among serious people to have another look election. But we have to


perform the role of opposition and we will be constructive and that is


the role we will perform. Do you know who you will be facing? I think


Ed Davey, a good colleague of mine. We will wait and see. And when will


we get the result? In September. Before the party conference. Before


it? You should add a bit of excitement to the conference and


hold it back, we always need excitement at a Lib Dem conference!


That is for our powers that be to decide, it will comply with whatever


it is. I shall watch from afar. Vince Cable.


Now, if you're one of the 130,000 or so people heading


to Glastonbury Festival this weekend, you might be


looking forward to leaving politics behind you.


If so, bad luck, because it looks like some


Jeremy Corbyn, who likes to say he's got youth on his side,


will be introducing the American rap duo Run the Jewels.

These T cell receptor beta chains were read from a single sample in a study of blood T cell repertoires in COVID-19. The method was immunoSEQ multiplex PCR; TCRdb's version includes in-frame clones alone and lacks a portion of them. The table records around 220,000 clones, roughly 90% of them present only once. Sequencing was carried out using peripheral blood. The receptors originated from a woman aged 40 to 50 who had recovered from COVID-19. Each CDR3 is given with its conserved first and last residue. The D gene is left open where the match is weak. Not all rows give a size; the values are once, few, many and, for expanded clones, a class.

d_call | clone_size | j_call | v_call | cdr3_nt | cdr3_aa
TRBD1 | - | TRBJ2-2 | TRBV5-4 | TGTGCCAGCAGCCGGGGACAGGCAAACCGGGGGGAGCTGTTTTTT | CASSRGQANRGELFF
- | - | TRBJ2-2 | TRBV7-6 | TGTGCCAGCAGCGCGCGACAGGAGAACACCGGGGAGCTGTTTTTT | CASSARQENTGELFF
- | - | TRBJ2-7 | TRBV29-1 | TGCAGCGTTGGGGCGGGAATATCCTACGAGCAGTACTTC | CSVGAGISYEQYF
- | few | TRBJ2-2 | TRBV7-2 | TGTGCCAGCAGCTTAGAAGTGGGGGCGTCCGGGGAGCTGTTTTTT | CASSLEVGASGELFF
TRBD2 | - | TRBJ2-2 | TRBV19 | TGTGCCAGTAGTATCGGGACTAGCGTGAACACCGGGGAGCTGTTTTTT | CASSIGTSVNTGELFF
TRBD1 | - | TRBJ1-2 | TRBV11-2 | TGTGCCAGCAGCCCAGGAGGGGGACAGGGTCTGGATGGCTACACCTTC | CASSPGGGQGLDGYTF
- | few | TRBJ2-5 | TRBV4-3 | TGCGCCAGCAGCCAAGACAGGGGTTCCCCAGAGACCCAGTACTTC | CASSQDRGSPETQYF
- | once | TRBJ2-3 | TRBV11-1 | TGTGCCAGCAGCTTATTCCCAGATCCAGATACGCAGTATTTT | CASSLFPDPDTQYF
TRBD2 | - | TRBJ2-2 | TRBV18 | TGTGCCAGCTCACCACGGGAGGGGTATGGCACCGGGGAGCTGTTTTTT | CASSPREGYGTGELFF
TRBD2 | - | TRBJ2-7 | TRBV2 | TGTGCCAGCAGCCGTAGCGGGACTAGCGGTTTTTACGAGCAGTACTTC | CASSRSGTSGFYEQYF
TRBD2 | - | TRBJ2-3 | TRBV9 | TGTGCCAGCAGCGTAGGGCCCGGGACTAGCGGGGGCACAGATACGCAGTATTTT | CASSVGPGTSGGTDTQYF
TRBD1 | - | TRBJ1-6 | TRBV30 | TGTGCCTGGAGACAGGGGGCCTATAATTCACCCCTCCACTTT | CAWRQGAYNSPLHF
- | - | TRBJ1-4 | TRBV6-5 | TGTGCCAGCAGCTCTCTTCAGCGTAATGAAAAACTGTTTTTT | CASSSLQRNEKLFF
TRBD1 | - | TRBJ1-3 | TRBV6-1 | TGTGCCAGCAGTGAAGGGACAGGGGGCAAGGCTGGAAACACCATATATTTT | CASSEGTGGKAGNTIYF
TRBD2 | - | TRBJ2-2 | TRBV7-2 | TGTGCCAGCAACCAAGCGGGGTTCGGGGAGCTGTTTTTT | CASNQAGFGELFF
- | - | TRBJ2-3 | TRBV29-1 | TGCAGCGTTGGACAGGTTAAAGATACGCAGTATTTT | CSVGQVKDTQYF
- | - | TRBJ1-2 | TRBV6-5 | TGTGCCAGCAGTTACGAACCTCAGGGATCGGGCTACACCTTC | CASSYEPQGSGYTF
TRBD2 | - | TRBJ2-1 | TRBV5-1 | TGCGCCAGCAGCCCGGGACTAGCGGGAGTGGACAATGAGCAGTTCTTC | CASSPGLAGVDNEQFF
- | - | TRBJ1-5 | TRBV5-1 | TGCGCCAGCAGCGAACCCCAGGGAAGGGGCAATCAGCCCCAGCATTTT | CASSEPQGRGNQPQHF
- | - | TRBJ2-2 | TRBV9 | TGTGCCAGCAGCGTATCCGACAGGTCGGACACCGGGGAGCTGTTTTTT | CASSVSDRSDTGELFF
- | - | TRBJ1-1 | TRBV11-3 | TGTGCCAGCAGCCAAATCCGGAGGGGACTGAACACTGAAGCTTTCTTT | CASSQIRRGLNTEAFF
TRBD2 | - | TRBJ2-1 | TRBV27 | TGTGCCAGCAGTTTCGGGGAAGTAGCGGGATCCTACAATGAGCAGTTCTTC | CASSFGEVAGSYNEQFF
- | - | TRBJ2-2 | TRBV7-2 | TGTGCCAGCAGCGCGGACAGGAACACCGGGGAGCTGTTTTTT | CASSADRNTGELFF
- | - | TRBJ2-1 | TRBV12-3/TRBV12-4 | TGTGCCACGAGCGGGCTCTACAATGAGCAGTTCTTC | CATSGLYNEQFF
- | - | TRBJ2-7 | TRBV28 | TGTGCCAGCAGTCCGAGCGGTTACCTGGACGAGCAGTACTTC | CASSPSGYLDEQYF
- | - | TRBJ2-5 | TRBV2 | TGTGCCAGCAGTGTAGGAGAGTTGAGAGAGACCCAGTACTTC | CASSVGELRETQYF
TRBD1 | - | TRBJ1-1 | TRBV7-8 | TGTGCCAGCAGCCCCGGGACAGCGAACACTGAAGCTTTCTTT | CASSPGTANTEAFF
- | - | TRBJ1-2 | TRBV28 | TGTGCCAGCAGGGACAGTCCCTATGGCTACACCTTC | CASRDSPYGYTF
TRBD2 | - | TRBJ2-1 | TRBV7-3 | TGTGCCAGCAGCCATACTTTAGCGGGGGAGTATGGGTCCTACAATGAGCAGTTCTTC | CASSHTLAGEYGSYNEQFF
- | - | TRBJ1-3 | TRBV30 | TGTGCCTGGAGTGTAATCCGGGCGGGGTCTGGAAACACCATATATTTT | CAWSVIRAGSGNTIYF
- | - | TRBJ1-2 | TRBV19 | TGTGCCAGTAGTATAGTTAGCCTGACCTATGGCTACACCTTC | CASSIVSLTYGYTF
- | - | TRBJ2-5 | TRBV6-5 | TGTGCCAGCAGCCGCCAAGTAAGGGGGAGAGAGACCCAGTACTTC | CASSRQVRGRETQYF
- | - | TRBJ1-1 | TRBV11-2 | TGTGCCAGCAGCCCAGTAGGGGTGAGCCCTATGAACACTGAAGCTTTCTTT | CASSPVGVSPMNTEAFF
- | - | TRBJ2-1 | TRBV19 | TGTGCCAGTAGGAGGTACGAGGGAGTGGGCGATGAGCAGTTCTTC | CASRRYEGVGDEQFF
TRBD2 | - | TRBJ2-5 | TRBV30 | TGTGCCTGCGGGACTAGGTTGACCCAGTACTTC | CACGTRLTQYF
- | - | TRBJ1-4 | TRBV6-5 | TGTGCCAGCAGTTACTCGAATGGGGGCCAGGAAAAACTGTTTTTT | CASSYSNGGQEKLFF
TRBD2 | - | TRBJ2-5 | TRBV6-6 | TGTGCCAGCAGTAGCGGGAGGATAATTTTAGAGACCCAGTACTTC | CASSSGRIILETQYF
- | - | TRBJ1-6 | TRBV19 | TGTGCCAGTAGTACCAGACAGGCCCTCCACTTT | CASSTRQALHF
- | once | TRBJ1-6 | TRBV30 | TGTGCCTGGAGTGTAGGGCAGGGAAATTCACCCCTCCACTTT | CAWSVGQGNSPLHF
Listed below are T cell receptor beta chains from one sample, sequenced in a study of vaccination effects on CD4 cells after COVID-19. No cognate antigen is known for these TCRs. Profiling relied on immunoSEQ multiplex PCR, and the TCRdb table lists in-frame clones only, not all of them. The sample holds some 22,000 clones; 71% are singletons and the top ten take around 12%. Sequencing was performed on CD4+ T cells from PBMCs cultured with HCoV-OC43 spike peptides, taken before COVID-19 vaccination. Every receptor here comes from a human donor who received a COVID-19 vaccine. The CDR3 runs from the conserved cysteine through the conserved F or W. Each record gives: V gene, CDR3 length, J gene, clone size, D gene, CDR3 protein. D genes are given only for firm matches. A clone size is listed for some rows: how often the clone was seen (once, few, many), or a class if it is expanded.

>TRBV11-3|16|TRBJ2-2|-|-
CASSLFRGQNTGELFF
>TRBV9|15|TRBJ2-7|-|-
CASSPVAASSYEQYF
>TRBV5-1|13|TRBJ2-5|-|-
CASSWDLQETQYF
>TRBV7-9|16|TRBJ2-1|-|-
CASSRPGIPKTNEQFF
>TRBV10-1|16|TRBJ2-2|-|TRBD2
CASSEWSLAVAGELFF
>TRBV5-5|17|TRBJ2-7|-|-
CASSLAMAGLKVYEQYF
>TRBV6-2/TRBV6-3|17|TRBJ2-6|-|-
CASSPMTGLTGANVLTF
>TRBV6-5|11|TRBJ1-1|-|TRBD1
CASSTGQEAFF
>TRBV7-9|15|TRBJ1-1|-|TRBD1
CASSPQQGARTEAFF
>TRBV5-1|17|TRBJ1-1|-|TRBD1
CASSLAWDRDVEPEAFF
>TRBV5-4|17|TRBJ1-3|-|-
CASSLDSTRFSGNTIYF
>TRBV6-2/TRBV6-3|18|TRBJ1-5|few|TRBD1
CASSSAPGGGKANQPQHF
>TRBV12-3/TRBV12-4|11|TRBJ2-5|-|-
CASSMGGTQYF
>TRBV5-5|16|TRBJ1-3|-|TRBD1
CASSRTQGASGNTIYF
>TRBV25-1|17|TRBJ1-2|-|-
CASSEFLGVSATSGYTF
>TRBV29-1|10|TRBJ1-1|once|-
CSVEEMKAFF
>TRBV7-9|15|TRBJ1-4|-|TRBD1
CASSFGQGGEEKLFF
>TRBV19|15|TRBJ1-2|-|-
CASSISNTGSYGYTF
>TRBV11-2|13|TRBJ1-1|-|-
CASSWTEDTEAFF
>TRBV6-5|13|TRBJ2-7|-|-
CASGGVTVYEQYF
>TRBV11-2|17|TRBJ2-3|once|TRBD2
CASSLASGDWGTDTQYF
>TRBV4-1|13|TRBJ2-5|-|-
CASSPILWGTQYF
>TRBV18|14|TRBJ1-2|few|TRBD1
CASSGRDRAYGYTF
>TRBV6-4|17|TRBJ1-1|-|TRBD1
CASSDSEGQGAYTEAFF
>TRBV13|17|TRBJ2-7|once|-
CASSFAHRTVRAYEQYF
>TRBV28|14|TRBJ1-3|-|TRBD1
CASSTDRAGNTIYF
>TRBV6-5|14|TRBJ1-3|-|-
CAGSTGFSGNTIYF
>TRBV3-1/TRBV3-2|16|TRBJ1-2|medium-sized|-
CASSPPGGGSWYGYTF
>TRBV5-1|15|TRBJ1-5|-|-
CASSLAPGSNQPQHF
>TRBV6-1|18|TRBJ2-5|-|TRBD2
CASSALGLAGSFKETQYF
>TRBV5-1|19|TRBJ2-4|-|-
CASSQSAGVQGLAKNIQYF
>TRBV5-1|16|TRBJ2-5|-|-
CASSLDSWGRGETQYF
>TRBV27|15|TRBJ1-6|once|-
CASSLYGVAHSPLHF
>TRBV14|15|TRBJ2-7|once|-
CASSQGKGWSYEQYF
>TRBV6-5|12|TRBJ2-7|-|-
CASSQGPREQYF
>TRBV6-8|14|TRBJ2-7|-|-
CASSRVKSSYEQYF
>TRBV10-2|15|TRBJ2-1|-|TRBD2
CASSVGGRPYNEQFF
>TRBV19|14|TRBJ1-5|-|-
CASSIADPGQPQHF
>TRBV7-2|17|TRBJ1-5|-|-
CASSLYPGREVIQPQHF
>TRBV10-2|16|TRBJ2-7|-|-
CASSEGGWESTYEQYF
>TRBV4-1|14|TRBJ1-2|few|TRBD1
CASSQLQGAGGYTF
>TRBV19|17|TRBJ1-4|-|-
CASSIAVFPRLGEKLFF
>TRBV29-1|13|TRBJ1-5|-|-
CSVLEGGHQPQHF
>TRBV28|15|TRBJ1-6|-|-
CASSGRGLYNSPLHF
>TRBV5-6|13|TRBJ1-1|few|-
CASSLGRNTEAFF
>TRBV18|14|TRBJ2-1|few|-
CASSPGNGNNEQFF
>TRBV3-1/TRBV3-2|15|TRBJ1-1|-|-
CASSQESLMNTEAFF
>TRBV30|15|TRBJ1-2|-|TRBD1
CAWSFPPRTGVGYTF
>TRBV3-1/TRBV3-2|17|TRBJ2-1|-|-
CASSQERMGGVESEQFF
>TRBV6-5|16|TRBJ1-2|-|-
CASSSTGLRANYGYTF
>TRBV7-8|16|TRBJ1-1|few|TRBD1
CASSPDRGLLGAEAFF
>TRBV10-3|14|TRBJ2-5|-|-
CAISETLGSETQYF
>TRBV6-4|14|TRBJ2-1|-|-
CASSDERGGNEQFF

But if there are any other MPs about to get on the train


to Somerset, worrying about what to pack and how to behave


- then worry no more, because here's Ellie,


with our political guide to attending a festival.


Glastonbury and getting ready for it may not be as easy as it looks.


Tents, like controversial policies, can be difficult to pitch. So


politicians, this is a little help from your friends at the Daily


Politics. In our guide to festivals. Get a friend to show you the ropes.


I am surrounded by new Bis dashing nudists now! Hi, Richard. Before he


was an MP or the Mayor of London, Boris Johnson was invited to


Glastonbury with an unlikely friend. Singer and songwriter and left-wing


activist Billy Bragg, he loved it, once he worked out how to pronounce


it. What you say, Glastonbury? It is not the hunting and shooting and


fishing brigade. If you are a politician, you probably never


switch off. Say yes to taking part in little programmes while you are


there but find a public -- a quiet spot. We will leave it there, thank


you. Enjoy yourself, but remember a silent disco does not mean other


people will not hear you. Silent disco! Webber's Deputy Leader Tom